Check out Jonathan Merritt’s Religion News Service piece on Albert Mohler‘s recent “flip-flop” to Donald Trump. (We broke this story early. See our posts here and here and here.). Some of the scholars and SBC-insiders he quotes are quite revealing.
Here is Merritt on Mohler’s church history professor and Southern Baptist historian Bill Leonard:
As a fresh-faced student at the Southern Baptist Theological Seminary, in Louisville, Kentucky, in the early 1980s, Mohler hardly cut the figure as a paragon among far-right conservatives. As Dr. Bill Leonard, Mohler’s church history professor at SBTS reflects, “In my experience and the experience of others, he was mostly an academic and not a part of the conservative contingent at the school. There was no sign that he was going toward the hard right.”
But Leonard, founding dean and professor of divinity emeritus of Wake Forest University School of Divinity, says that Mohler’s theology quickly evolved in the ’80s when theological conservatives moved to take over the Southern Baptist Convention. Mohler pivoted to the right just as it became clear that conservative factions were going to win.
“I think you can make the case that there was an expediency to Al’s hard-right turn in those days,” says Leonard, author of “Baptist Ways: A History.” “He saw where things were headed in the denomination and turned toward it.”
And here is Merritt on Mohler’s early support of women’s ordination in the Southern Baptist Convention:
One of Mohler’s most stunning theological flip-flops came at the denomination’s gathering in Kansas City in 1984, when SBC conservatives introduced a resolution declaring that only men were qualified to serve as church pastors and that women should instead concern themselves with the “building of godly homes.”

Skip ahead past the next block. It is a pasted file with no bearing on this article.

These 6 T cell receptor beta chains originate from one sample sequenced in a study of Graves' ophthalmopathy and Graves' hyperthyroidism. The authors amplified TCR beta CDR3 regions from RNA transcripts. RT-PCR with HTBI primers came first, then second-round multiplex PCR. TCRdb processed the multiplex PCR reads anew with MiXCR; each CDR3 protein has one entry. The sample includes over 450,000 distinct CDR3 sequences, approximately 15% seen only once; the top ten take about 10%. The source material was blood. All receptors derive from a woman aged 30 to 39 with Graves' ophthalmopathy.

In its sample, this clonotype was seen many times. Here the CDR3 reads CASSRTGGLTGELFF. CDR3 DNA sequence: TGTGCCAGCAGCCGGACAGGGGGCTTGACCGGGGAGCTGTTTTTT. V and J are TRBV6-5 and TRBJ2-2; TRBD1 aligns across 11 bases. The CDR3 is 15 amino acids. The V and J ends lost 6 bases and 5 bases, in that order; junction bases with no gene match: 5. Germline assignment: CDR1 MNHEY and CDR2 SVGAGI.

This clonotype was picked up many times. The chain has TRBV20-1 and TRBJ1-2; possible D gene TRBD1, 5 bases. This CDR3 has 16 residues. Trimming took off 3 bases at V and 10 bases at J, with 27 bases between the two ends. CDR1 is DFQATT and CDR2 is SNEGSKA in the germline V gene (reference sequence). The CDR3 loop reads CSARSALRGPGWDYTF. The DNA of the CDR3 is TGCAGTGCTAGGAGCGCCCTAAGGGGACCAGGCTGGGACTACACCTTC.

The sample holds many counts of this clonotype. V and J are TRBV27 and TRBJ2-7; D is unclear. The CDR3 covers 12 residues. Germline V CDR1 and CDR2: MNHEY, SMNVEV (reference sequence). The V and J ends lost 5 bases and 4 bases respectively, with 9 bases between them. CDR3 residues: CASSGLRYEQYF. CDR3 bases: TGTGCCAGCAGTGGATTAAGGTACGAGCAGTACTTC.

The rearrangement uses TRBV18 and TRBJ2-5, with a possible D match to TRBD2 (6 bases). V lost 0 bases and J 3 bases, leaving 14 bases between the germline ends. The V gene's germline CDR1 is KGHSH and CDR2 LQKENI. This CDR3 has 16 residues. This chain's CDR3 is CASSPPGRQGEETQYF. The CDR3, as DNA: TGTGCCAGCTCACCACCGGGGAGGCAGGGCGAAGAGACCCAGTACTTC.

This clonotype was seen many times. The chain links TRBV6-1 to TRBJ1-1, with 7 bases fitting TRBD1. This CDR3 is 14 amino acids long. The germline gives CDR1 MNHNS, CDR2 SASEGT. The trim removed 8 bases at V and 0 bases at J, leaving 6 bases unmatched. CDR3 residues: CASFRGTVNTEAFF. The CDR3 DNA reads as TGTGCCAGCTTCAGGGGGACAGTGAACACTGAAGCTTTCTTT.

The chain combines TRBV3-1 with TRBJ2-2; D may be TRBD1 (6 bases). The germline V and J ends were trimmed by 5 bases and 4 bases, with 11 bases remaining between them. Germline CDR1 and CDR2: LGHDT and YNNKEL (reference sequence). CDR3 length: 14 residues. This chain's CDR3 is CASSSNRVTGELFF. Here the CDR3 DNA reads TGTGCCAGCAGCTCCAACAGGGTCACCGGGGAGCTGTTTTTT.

His opposition was so strong that he helped purchase an ad in the Louisville Courier-Journal declaring that God is “an equal opportunity employer.”
The resolution passed despite Mohler’s fierce opposition (though he later preferred to say he merely “took umbrage”). Rather than fight on, Mohler simply changed his position on women in ministry.
Here is baptist historian Barry Hankins:
Barry Hankins, chair of Baylor University’s history department, who interviewed Mohler extensively for his book, “Uneasy in Babylon: Southern Baptist Conservatives and American Culture,” said, “I’ve always believed (Mohler) wanted to be president of Southern Seminary and the SBC’s most influential theologian. The problem is he’s spent way more time on culture wars over the past 20 years than on theology.”
Here is historian Randall Balmer:
Randall Balmer, a Dartmouth University historian of American religion, quoted a Southern Baptist friend who put it more succinctly: “Al Mohler is a soundbite in search of a theology.”
Read the entire piece here.
I am reminded of this: